And here’s why I think it’s merely OK: the damn thing starts at $62,500 with shipping. Although I realize that’s a discount compared to a Lexus LS or a BMW 7 Series or a Mercedes S-Class, that’s still an enormous amount of money to pay for a Hyundai. I don’t care if the thing has a Baroque-era fountain in the middle of the back seat and a trunk full of precious metals: sixty-two grand is a lot of cash for a subtle design from an unproven luxury car company.
Most people apparently tend to agree with my point of view, because from what I’ve seen, the Equus sells about as well as tangerine-flavored dog food. Sure, there are a few buyers, but there are always a few buyers for anything, like the Suzuki X-90.
I am writing to you today from Los Angeles, California, which is currently 65 degrees Fahrenheit (also known as 1.4 million degrees Celsius) and home to approximately 800 Mercedes G-Wagens per square mile (6.7 million G-Wagens per square kilometer).
I have been driving around Los Angeles for about a day and a half now, and I have very much appreciated all the unique cars I’ve seen. For example, I have already seen: The new Scion iM. The new Smart car. An early 2000s Toyota RAV4 EV. Bright red and bright green examples of Porsche Cayenne GTS. And the new Toyota Prius, which I personally like, even though the vast majority of car enthusiasts believe it to be Satan in hybrid hatchback form.
But the main automotive event going on right now in Los Angeles is not on the streets. It’s inside, at the Notorious B.I.G. Convention Center, where the Los Angeles Auto Show is currently underway. I watched this auto show with great interest, because many exciting new cars were revealed, and then quickly forgotten about moments later when the next exciting new car was revealed.
And so, today, I ask the question that is on the mind of virtually everyone, from automotive PR directors to automotive PR directors’ assistants: Why the hell are we still doing the whole auto show thing?
I recently got up behind a Smart car in traffic the other day, and I realized something: Smart has managed to do what very few other brands can boast about. They’ve successfully redesigned a car that sells primarily based on its style.
Now, you might think this is a bit of an unusual point, because you probably don’t think the Smart Fortwo is a very stylish car.
In fact, you probably think it looks like a shopping cart with alloy wheels. But hear me out, here, because I think one of the biggest challenges automakers face is redesigning stylish cars. And I think the good folks over at Smart deserve some credit for doing it right.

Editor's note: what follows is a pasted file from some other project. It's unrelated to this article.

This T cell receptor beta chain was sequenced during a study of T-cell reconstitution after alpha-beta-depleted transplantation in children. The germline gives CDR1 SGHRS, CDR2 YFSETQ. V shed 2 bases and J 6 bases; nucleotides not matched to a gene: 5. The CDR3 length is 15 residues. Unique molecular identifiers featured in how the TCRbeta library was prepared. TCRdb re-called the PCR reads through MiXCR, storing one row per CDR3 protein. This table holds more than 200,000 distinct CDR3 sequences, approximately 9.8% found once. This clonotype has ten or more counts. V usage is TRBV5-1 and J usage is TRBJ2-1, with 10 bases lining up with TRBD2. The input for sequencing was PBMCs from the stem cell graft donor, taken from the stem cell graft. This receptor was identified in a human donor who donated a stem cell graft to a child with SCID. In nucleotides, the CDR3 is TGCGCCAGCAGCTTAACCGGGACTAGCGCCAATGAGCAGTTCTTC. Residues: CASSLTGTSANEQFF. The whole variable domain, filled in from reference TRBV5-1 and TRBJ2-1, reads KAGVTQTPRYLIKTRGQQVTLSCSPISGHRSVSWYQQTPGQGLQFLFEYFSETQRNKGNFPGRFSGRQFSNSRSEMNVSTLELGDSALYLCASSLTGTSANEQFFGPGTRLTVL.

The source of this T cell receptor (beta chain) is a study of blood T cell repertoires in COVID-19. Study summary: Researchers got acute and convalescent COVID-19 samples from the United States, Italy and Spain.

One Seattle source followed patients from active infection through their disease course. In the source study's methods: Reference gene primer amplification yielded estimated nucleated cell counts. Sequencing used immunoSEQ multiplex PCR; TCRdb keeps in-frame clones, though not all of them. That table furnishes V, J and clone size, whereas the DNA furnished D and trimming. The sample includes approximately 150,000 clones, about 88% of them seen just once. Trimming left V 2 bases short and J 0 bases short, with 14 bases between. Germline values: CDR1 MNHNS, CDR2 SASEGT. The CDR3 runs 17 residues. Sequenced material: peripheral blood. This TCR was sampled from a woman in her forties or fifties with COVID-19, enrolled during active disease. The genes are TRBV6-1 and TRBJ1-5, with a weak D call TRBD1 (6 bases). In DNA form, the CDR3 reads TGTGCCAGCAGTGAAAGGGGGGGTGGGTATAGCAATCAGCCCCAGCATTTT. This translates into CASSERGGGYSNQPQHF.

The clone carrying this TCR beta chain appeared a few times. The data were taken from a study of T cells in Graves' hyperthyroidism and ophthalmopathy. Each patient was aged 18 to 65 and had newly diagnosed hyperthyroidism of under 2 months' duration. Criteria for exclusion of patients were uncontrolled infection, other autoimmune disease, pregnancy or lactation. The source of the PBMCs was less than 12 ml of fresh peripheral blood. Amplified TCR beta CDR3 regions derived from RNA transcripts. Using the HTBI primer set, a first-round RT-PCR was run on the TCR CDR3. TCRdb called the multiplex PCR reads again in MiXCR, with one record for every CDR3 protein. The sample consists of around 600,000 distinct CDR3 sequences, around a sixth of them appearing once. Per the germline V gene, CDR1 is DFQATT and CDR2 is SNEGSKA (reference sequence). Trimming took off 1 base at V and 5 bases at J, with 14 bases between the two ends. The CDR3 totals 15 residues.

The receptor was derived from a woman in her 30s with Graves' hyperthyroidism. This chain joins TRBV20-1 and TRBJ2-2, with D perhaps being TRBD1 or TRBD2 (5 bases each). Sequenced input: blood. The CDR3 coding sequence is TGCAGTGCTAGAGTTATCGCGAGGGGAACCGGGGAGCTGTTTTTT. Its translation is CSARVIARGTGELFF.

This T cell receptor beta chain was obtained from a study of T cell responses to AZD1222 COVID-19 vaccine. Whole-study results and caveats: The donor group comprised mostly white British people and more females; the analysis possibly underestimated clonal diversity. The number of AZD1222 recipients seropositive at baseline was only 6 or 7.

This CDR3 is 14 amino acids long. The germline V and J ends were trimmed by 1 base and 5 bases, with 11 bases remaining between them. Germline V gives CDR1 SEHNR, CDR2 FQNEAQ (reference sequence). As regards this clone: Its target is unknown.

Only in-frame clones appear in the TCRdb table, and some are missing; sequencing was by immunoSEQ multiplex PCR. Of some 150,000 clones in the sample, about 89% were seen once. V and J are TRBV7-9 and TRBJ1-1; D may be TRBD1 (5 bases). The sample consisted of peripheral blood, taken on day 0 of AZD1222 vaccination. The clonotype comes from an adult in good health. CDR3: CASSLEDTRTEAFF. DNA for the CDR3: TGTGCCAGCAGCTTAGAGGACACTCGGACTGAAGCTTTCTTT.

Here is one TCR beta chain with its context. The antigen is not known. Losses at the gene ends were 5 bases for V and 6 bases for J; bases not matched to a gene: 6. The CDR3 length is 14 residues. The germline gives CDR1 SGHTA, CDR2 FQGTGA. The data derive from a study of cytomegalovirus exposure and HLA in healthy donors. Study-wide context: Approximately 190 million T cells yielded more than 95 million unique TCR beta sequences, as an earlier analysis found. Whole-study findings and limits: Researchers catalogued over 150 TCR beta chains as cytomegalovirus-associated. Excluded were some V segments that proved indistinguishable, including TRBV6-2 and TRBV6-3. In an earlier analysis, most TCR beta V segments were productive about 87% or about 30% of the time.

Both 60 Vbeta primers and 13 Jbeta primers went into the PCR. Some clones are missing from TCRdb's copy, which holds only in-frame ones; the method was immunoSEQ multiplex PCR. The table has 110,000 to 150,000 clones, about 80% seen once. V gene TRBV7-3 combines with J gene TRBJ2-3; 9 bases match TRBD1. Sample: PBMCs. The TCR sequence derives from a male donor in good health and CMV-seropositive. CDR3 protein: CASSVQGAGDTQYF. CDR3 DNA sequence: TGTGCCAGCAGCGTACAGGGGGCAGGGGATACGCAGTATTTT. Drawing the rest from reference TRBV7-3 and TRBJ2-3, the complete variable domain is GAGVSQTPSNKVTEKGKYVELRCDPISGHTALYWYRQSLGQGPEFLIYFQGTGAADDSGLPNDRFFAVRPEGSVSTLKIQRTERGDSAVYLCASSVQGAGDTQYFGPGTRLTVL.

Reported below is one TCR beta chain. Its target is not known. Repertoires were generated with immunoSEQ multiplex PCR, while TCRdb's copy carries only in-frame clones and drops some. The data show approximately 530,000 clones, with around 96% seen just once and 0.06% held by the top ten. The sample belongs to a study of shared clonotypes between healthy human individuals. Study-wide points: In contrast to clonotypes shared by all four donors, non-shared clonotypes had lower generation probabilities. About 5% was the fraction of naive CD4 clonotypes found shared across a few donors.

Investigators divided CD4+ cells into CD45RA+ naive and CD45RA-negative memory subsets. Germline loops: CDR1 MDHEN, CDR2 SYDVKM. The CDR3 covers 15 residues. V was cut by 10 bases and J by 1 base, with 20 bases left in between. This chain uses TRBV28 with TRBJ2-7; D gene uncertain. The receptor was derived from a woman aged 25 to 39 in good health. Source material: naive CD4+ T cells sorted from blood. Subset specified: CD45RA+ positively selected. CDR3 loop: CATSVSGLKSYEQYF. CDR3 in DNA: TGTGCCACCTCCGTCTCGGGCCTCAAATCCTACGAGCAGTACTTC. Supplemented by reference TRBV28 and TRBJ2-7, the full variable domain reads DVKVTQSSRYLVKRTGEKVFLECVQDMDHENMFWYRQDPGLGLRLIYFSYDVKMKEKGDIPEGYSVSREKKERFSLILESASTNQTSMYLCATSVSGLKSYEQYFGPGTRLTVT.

I was driving along the other day and I realized something: the Toyota Highlander Hybrid is currently the most popular vehicle in North America.
Okay, this might be a slight exaggeration. For instance, I am told that the bicycle is quite popular. But on a list of today’s most popular vehicles, the Highlander Hybrid is right up there with the bicycle, and the wheelchair, and that Ford pickup that sells more units in an afternoon than Ferrari sells globally in an entire calendar year.
It is very obvious to see why the Highlander Hybrid is so popular. For one thing, it’s a normal family SUV with three-row seating, which is incredibly hot right now; so hot that I am quite certain it is not actually possible to rear children in today’s society without a three-row SUV. If you showed up at a child’s birthday party in a Toyota Camry, and you had forgotten to dress your child, and you had brought the wrong child, and your child was vomiting all over everything in sight, people would not call attention to your child-related issues. They would ask: Why don’t you have a three-row SUV?
I recently had the chance to test out the “new” Volkswagen Passat, which is so new that the designers were explaining to a whole group of journalists how the position of the rear reflectors has changed compared to the outgoing model.
Actually, I kind of like the new Passat. It was impressive in a lot of ways, right down to the new touchscreen, which finally sees Volkswagen catching up to some of the technology and features rival models have been using for roughly five years. As I was driving it, I couldn’t help but think to myself: I like a good touchscreen.